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Photo Illustration: Sarah Grillo/Axios. Photos: Stephen Brashear/Getty Images & David Ryder/Getty Images

CEOs often depart without much explanation, outside of pablum about wanting to spend more time with their families or pursue new challenges.

  • At Boeing, whose 737 Max planes killed 346 people, the situation is reversed: CEO Dennis Muilenburg still has his job, despite a ruinous year that would have toppled most other CEOs.
  • No one seems to know why.

Muilenburg has led Boeing since 2015, and he has been heralded for achieving record profits and tripling the company's stock price.

But then came two crashes of Boeing 737 Max jets:

  • Lion Air Flight 610 — with 189 people aboard — took off from Jakarta in October 2018 and plunged to its demise within minutes.
  • Then came Ethiopian Airlines Flight 302, which crashed and killed 157 in March shortly after taking off from Addis Ababa.

Why it matters: These horrors laid bare a culture at Boeing in which safety concerns were discounted — and federal regulators were treated as little more than malleable rubber stamps.

  • Muilenburg has proven unable to get Boeing's 737 Max fleet back in operation, and this week the company announced an indefinite production stoppage that was at one point unthinkable.
  • Boeing's profits have sagged, even turning a loss in Q2. Shareholders have lost more than $65 billion since March.

Where it stands: Muilenburg was stripped of his chairman title in October and recently vowed to forgo any 2019 bonuses, but he continues to lead the company and earn millions of dollars in base salary.

  • No member of Boeing's board, which includes Nikki Haley and Caroline Kennedy, has publicly declared opposition to Muilenburg.
  • No activist investor has threatened to wage a proxy fight over management.
  • Muilenburg told Congress in October that "you don’t run away from challenges” and that Boeing is "fixing" its "mistakes," but he's so far been unable to meet the challenges or fix the mistakes.
  • No one has given a rationale for why Muilenburg remains CEO — including nearly a dozen Boeing analysts contacted by Axios. One theory is that they simply don't think they can find someone better, but, again, it's just a theory.

The bottom line: Hundreds are dead. Families are devastated. Safety was secondary. Billions of dollars have been lost. Projected timelines have been scrapped, and optimism has proven misplaced. Suppliers now face their own uncertainties, threatening livelihoods beyond Boeing.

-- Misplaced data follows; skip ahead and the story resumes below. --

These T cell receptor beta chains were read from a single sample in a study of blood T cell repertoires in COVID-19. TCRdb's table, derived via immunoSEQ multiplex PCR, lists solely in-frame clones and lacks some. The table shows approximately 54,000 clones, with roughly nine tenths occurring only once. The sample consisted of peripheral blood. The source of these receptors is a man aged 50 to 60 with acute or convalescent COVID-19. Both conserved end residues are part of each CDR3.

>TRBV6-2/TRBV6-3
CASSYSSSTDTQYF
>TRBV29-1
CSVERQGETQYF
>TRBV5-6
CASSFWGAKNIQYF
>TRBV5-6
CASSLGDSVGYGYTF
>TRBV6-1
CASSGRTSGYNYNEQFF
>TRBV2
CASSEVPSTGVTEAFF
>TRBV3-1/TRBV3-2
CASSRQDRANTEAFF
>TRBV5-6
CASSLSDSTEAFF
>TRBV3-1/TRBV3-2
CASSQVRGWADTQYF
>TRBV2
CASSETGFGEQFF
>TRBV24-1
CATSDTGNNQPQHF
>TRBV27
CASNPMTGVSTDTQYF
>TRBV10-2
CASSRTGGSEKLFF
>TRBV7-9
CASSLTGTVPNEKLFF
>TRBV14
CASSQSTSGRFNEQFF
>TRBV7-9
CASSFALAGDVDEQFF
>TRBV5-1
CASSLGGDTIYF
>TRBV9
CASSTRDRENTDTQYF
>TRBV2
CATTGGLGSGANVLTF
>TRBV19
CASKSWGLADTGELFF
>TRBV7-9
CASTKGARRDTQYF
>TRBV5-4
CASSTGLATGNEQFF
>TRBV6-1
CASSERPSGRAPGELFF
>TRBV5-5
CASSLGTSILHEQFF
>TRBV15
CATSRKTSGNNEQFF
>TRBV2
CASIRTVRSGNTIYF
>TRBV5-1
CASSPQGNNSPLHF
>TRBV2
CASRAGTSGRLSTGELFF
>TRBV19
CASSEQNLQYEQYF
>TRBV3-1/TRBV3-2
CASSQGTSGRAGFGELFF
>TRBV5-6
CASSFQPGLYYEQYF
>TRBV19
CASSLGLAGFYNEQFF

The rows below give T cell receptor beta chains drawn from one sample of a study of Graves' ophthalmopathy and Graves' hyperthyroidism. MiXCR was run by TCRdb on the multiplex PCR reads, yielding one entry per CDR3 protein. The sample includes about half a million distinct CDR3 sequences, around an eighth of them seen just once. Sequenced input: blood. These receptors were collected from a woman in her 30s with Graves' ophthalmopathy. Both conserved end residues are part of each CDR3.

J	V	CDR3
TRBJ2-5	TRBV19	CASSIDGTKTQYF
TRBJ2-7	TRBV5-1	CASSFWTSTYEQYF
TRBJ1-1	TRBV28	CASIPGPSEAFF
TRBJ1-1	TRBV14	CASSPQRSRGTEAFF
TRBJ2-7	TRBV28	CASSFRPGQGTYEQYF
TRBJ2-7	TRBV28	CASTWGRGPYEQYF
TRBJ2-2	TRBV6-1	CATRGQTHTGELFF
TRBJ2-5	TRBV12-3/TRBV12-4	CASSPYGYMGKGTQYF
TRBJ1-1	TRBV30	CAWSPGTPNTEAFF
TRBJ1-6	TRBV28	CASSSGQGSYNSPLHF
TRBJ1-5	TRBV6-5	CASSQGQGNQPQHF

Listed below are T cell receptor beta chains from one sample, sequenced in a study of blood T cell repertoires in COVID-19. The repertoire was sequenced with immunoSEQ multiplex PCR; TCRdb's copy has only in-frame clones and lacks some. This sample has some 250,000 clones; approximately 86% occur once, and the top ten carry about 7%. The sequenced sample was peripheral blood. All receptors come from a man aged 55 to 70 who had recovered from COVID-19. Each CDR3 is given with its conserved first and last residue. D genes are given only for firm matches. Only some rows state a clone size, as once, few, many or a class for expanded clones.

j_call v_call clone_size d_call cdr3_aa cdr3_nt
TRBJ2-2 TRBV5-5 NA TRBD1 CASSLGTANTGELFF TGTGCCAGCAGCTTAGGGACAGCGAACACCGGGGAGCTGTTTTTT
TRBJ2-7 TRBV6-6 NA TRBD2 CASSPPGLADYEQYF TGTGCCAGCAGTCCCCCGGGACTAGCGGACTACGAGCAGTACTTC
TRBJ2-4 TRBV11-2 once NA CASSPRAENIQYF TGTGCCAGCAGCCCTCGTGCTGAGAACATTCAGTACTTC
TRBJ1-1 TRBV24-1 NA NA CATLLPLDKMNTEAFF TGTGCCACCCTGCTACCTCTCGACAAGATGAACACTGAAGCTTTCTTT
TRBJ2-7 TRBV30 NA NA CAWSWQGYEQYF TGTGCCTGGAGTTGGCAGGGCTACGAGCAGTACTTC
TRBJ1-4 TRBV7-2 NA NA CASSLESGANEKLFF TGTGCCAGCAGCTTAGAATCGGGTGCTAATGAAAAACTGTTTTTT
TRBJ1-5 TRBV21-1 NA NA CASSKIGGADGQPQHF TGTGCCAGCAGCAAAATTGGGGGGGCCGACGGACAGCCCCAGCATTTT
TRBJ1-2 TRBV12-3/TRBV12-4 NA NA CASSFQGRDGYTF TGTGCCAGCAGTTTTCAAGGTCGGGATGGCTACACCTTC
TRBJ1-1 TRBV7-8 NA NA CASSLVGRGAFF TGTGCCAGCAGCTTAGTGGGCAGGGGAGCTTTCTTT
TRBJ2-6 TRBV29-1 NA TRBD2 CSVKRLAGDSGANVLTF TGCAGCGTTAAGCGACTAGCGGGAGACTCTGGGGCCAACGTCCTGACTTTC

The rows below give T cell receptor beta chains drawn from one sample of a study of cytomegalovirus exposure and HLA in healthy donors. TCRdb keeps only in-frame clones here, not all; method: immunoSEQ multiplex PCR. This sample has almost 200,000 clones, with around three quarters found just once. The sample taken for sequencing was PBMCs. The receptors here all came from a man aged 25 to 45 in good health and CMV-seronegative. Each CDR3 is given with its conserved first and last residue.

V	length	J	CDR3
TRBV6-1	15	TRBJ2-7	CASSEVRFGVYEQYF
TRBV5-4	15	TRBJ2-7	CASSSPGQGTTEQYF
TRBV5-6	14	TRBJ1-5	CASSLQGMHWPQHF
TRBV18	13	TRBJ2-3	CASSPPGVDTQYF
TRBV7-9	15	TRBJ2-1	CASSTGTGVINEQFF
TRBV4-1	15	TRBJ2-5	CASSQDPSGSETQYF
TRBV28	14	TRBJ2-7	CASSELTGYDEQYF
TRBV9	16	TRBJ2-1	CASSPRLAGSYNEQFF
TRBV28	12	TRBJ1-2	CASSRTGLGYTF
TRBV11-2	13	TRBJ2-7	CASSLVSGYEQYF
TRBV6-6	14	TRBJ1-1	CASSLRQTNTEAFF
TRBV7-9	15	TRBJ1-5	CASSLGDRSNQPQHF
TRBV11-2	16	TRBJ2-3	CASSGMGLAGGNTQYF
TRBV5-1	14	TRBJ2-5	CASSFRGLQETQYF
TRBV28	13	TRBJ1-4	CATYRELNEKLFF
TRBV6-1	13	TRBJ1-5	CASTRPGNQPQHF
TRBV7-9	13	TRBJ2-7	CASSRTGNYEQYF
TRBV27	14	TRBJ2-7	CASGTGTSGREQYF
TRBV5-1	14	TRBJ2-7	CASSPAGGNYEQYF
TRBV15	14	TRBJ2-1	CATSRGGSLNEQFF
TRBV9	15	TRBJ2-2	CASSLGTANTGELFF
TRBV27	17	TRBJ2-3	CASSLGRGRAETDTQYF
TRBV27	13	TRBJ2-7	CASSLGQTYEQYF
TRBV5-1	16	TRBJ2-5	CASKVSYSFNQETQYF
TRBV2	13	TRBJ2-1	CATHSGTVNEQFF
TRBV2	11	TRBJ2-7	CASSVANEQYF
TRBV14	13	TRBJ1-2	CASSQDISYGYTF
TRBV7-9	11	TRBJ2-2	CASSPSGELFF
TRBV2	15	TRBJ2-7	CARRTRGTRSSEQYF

• Many, many other CEOs have been fired for much, much less — particularly in 2019.

Go deeper: Pro Rata Podcast on Boeing's unfriendly skies

Go deeper

House cancels Thursday session as FBI, Homeland Security warn of threat to Capitol

Photo: Eric Baradat/AFP via Getty Images

The FBI and Department of Homeland Security predict violent domestic extremists attacks will increase in 2021, according to a report reviewed by Axios.

Driving the news: The joint report says an unidentified group of extremists discussed plans to take control of the Capitol and "remove Democratic lawmakers" on or about March 4. The House canceled its plans for Thursday votes as word of the possible threats spread.

38 mins ago - World

Pope Francis set to make first papal visit to Iraq amid possible turmoil

Data: Vatican News; Map: Danielle Alberti/Axios

Pope Francis is forging ahead with the first papal trip to Iraq despite new coronavirus outbreaks and fears of instability.

The big picture: The March 5–8 visit is intended to reassure Christians in Iraq who were violently persecuted under the Islamic State. Francis also hopes to further ties with Shiite Muslims, AP notes.

"Neanderthal thinking": Biden slams states lifting mask mandates

States that are relaxing coronavirus restrictions are making "a big mistake," President Biden told reporters on Wednesday, adding: "The last thing we need is Neanderthal thinking."

Driving the news: Texas Gov. Greg Abbott (R) said Wednesday he will end all coronavirus restrictions via executive order, although some businesses are continuing to ask patrons to wear face masks. Mississippi is lifting its mask mandate for all counties Wednesday, per Gov. Tate Reeves (R).